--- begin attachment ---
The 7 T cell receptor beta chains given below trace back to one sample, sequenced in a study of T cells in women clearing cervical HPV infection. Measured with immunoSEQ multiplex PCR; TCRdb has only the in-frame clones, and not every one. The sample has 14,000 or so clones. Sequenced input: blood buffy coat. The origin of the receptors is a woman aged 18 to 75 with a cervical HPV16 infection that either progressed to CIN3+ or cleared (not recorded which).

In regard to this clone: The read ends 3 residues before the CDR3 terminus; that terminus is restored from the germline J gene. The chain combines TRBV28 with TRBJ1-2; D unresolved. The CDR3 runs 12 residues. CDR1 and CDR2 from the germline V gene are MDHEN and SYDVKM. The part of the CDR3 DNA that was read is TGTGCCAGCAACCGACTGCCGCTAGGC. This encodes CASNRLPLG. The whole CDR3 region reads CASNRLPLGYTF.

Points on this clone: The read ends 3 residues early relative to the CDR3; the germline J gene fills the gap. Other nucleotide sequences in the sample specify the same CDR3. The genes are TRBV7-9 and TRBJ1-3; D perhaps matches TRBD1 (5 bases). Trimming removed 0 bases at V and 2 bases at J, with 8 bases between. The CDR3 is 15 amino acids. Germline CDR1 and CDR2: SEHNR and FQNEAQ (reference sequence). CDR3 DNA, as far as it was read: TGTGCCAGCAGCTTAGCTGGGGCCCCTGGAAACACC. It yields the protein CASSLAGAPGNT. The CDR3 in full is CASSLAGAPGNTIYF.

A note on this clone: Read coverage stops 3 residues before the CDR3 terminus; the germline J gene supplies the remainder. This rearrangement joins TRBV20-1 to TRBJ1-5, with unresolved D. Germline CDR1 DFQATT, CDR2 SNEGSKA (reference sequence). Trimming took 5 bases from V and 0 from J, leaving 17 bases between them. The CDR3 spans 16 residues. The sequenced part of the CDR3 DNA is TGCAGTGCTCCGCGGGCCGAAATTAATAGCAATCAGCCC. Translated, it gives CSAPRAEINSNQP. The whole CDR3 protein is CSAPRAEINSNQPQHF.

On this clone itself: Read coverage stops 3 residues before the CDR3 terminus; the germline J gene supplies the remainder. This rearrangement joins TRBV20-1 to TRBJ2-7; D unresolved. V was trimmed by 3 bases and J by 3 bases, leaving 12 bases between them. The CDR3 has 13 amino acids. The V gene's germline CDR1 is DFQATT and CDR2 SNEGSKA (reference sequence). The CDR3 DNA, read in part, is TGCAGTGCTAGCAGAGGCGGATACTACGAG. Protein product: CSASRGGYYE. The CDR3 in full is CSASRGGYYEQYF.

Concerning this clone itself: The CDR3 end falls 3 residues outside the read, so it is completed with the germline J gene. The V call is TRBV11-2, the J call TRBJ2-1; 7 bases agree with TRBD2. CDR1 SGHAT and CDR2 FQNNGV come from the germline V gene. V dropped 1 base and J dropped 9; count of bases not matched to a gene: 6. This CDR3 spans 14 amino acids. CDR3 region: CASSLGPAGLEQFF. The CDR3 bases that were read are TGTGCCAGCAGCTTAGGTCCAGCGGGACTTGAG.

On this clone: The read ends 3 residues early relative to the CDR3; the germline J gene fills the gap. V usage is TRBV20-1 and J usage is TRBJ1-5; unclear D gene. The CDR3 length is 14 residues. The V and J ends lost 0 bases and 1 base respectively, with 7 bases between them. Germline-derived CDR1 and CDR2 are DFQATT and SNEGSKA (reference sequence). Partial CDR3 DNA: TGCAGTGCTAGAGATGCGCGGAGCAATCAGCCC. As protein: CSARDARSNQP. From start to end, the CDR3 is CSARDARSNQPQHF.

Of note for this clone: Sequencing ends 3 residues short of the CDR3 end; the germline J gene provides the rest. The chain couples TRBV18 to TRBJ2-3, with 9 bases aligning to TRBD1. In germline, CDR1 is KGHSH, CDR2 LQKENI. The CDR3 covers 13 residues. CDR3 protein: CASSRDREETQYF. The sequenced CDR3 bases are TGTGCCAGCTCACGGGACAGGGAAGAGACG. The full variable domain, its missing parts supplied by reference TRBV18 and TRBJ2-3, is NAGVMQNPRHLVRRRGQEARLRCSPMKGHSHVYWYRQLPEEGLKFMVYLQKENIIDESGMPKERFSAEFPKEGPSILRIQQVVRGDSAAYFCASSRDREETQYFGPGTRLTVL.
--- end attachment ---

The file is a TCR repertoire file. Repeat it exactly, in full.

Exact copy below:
The 7 T cell receptor beta chains given below trace back to one sample, sequenced in a study of T cells in women clearing cervical HPV infection. Measured with immunoSEQ multiplex PCR; TCRdb has only the in-frame clones, and not every one. The sample has 14,000 or so clones. Sequenced input: blood buffy coat. The origin of the receptors is a woman aged 18 to 75 with a cervical HPV16 infection that either progressed to CIN3+ or cleared (not recorded which).

In regard to this clone: The read ends 3 residues before the CDR3 terminus; that terminus is restored from the germline J gene. The chain combines TRBV28 with TRBJ1-2; D unresolved. The CDR3 runs 12 residues. CDR1 and CDR2 from the germline V gene are MDHEN and SYDVKM. The part of the CDR3 DNA that was read is TGTGCCAGCAACCGACTGCCGCTAGGC. This encodes CASNRLPLG. The whole CDR3 region reads CASNRLPLGYTF.

Points on this clone: The read ends 3 residues early relative to the CDR3; the germline J gene fills the gap. Other nucleotide sequences in the sample specify the same CDR3. The genes are TRBV7-9 and TRBJ1-3; D perhaps matches TRBD1 (5 bases). Trimming removed 0 bases at V and 2 bases at J, with 8 bases between. The CDR3 is 15 amino acids. Germline CDR1 and CDR2: SEHNR and FQNEAQ (reference sequence). CDR3 DNA, as far as it was read: TGTGCCAGCAGCTTAGCTGGGGCCCCTGGAAACACC. It yields the protein CASSLAGAPGNT. The CDR3 in full is CASSLAGAPGNTIYF.

A note on this clone: Read coverage stops 3 residues before the CDR3 terminus; the germline J gene supplies the remainder. This rearrangement joins TRBV20-1 to TRBJ1-5, with unresolved D. Germline CDR1 DFQATT, CDR2 SNEGSKA (reference sequence). Trimming took 5 bases from V and 0 from J, leaving 17 bases between them. The CDR3 spans 16 residues. The sequenced part of the CDR3 DNA is TGCAGTGCTCCGCGGGCCGAAATTAATAGCAATCAGCCC. Translated, it gives CSAPRAEINSNQP. The whole CDR3 protein is CSAPRAEINSNQPQHF.

On this clone itself: Read coverage stops 3 residues before the CDR3 terminus; the germline J gene supplies the remainder. This rearrangement joins TRBV20-1 to TRBJ2-7; D unresolved. V was trimmed by 3 bases and J by 3 bases, leaving 12 bases between them. The CDR3 has 13 amino acids. The V gene's germline CDR1 is DFQATT and CDR2 SNEGSKA (reference sequence). The CDR3 DNA, read in part, is TGCAGTGCTAGCAGAGGCGGATACTACGAG. Protein product: CSASRGGYYE. The CDR3 in full is CSASRGGYYEQYF.

Concerning this clone itself: The CDR3 end falls 3 residues outside the read, so it is completed with the germline J gene. The V call is TRBV11-2, the J call TRBJ2-1; 7 bases agree with TRBD2. CDR1 SGHAT and CDR2 FQNNGV come from the germline V gene. V dropped 1 base and J dropped 9; count of bases not matched to a gene: 6. This CDR3 spans 14 amino acids. CDR3 region: CASSLGPAGLEQFF. The CDR3 bases that were read are TGTGCCAGCAGCTTAGGTCCAGCGGGACTTGAG.

On this clone: The read ends 3 residues early relative to the CDR3; the germline J gene fills the gap. V usage is TRBV20-1 and J usage is TRBJ1-5; unclear D gene. The CDR3 length is 14 residues. The V and J ends lost 0 bases and 1 base respectively, with 7 bases between them. Germline-derived CDR1 and CDR2 are DFQATT and SNEGSKA (reference sequence). Partial CDR3 DNA: TGCAGTGCTAGAGATGCGCGGAGCAATCAGCCC. As protein: CSARDARSNQP. From start to end, the CDR3 is CSARDARSNQPQHF.

Of note for this clone: Sequencing ends 3 residues short of the CDR3 end; the germline J gene provides the rest. The chain couples TRBV18 to TRBJ2-3, with 9 bases aligning to TRBD1. In germline, CDR1 is KGHSH, CDR2 LQKENI. The CDR3 covers 13 residues. CDR3 protein: CASSRDREETQYF. The sequenced CDR3 bases are TGTGCCAGCTCACGGGACAGGGAAGAGACG. The full variable domain, its missing parts supplied by reference TRBV18 and TRBJ2-3, is NAGVMQNPRHLVRRRGQEARLRCSPMKGHSHVYWYRQLPEEGLKFMVYLQKENIIDESGMPKERFSAEFPKEGPSILRIQQVVRGDSAAYFCASSRDREETQYFGPGTRLTVL.